The Telegraph
Since 1st March, 1999
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Kashmir focus on two hotels and a home

Srinagar Oct. 17: For Kashmir’s scheming kingmakers, all roads now lead to three destinations.

As whispers of horse-trading and promises of “bags of money” float in the air heavy with intrigue, cars with tinted windows zip in and out of the posh Broadway hotel in the capital.

Some distance away in central Budgam, about 7 km from the capital, the cynosure of all eyes is a house that has been turned into a virtual fortress. It is the residence of chief ministerial aspirant Mufti Mohammad Sayeed, the founder of the People’s Democratic Party.

The most precious “political commodity” in the aftermath of the fractured mandate — seven Independents — are housed at the Grand Palace hotel that nestles in the foothills of the Zabarwan hills and overlooks the Dal Lake.

Once the residence of Kashmir’s Dogra Maharaja, the hotel is playing host to the Independent legislators who hold the key to government formation. “I now realise how important these seven are. There is a VIP visiting them every hour,” said an employee of the state’s costliest luxury hotel.

With the race for the hot seat entering its final lap, the most watched political power-centre is, however, hotel Broadway, once the favourite haunt of Bollywood stars and foreign tourists. Most of the 20 newly elected Congress MLAs, including chief ministerial candidate Ghulam Nabi Azad, are lodged here with their supporters.

Luxury cars ferry scores of visitors and speed away after dropping them inside. Security personnel manning the bunker on the road that leads to hotel and the heavily-guarded MLAs’ hostel nearby allow people in without a fuss if their destination is hotel Broadway.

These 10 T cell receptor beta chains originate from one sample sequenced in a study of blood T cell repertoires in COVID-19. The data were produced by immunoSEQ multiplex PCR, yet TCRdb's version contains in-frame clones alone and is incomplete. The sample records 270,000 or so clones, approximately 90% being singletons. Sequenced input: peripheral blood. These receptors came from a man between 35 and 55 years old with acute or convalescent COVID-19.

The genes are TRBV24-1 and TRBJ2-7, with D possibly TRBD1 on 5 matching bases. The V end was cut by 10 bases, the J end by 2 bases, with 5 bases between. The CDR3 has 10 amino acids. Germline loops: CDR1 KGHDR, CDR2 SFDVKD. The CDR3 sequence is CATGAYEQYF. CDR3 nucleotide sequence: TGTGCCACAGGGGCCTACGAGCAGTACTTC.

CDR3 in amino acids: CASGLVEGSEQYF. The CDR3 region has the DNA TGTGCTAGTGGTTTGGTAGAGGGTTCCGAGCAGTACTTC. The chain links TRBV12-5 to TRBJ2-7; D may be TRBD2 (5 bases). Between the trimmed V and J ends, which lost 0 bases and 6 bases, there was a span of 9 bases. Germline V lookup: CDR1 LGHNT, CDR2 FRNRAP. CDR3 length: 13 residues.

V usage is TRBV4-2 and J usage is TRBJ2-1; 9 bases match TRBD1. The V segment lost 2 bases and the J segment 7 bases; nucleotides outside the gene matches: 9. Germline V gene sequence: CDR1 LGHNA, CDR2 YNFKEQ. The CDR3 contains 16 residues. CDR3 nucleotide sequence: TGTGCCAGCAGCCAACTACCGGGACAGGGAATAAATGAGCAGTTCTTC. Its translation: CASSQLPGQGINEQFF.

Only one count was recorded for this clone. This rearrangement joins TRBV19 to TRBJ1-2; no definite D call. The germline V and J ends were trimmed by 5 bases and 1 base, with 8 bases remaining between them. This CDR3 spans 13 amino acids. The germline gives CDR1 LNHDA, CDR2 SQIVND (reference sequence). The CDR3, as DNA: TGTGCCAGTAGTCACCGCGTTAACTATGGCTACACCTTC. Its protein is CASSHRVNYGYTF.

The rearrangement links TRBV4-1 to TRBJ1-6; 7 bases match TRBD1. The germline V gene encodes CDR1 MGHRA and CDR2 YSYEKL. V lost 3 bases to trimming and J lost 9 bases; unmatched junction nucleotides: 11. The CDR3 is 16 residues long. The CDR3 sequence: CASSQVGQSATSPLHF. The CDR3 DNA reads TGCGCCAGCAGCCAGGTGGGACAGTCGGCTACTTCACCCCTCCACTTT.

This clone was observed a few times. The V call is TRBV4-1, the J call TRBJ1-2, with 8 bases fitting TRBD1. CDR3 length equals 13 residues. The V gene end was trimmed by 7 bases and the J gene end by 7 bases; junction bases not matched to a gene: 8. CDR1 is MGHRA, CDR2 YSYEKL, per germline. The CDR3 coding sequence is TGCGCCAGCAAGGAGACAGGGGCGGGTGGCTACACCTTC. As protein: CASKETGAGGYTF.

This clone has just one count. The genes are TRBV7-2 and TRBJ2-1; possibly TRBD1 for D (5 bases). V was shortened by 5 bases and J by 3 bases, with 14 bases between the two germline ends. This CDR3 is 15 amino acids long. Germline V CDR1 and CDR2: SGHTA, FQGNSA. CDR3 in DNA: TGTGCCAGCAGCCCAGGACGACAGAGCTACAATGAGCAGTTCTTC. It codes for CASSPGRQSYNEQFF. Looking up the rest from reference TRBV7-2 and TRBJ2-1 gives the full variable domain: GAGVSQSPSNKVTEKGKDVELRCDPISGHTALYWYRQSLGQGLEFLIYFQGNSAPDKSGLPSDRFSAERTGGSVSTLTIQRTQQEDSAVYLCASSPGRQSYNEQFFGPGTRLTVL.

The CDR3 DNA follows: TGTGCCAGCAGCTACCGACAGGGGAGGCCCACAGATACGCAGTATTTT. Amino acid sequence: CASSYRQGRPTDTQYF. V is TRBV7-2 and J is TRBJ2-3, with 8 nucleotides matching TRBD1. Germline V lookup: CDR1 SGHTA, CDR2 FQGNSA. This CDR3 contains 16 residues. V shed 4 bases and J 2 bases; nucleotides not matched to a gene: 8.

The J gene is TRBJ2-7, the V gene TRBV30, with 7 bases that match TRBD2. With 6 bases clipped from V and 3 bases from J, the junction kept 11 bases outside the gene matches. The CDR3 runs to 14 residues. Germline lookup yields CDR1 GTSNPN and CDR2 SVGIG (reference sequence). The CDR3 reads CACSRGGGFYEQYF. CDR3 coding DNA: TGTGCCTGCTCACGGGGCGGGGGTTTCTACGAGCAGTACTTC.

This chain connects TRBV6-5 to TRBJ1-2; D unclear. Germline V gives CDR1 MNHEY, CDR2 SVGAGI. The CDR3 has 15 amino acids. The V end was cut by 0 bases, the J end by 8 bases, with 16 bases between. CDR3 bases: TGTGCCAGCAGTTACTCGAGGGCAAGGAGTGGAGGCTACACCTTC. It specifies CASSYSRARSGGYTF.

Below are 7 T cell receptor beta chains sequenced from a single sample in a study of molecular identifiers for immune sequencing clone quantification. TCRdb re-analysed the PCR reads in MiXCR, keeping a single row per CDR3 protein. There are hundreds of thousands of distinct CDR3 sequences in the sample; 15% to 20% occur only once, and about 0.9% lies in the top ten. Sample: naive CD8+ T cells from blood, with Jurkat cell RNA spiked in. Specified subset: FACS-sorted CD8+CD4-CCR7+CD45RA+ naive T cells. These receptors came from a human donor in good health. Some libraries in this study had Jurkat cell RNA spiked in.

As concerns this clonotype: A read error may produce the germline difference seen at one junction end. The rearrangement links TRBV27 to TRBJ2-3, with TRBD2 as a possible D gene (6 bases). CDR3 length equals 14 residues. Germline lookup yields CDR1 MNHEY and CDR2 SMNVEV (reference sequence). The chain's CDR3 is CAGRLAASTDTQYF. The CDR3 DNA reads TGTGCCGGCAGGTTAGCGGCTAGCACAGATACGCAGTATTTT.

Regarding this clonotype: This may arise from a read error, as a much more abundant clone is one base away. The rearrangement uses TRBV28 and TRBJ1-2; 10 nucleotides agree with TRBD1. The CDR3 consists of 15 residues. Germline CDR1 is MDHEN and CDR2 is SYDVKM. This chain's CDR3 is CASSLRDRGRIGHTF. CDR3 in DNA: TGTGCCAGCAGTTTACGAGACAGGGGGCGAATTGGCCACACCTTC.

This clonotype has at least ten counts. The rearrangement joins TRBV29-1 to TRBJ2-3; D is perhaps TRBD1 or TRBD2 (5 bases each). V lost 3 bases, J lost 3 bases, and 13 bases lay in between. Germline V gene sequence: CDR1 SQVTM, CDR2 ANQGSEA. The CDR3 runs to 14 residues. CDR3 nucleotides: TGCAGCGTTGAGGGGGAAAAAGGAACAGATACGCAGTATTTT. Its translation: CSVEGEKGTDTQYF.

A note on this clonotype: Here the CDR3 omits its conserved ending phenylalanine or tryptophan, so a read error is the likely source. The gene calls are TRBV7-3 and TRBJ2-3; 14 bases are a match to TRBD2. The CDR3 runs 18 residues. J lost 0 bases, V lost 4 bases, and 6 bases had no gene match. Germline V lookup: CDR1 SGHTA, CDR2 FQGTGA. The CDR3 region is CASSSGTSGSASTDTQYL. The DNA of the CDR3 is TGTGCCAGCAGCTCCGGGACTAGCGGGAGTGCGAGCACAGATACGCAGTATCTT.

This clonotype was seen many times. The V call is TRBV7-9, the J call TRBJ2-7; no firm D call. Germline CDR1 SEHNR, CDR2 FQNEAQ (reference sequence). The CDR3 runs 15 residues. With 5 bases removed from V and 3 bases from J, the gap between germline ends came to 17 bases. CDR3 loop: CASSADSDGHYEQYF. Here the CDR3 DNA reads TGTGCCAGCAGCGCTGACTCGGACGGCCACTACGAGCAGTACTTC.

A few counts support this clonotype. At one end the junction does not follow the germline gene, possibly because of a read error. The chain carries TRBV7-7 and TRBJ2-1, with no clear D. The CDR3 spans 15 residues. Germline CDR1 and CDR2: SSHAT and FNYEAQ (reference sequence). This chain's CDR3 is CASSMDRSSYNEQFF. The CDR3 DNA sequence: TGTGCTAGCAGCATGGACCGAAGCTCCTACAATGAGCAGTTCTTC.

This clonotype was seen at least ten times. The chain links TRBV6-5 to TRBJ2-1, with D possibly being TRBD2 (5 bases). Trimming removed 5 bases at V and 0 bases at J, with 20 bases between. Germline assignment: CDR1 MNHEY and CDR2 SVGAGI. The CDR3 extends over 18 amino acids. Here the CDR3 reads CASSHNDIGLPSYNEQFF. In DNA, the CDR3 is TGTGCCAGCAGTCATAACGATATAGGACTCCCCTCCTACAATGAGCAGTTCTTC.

Close comrades of Mufti can also be seen sitting in the lawn near the hotel swimming pool talking to Congress MLAs. When Azad appeared on the ground floor this afternoon, scores of partymen rushed to whisper something in his ear. “I hope he will finally join us,” Azad asked one of them, who replied: “Yes, I am in touch with him. We don’t have to worry.”

Wherever Azad went, the crowd followed. “By tomorrow afternoon, all the workers must vacate the hotel and only our MLAs should stay back. The hotel management is facing problems attending to so many,” he told senior leaders. “I have not been able to talk to my newly elected members. We have to work seriously. We have to concentrate.”

If Azad is keeping his flock together, so are Mufti and his daughter Mehbooba Mufti. PDP sources say all the 16 elected candidates are lodged in Mufti’s heavily guarded Nowgam residence, where more paramilitary troops were deployed after the visit of the state police chief, who was among the first to meet the former Union home minister.

Mufti and Mehbooba are taking good care of their guests. They are also keeping close watch on them so that they “don’t fall prey to the poaching designs of the rivals” who are reportedly on the prowl to split the PDP to reach the magic number of 44 in the 87-member Assembly.

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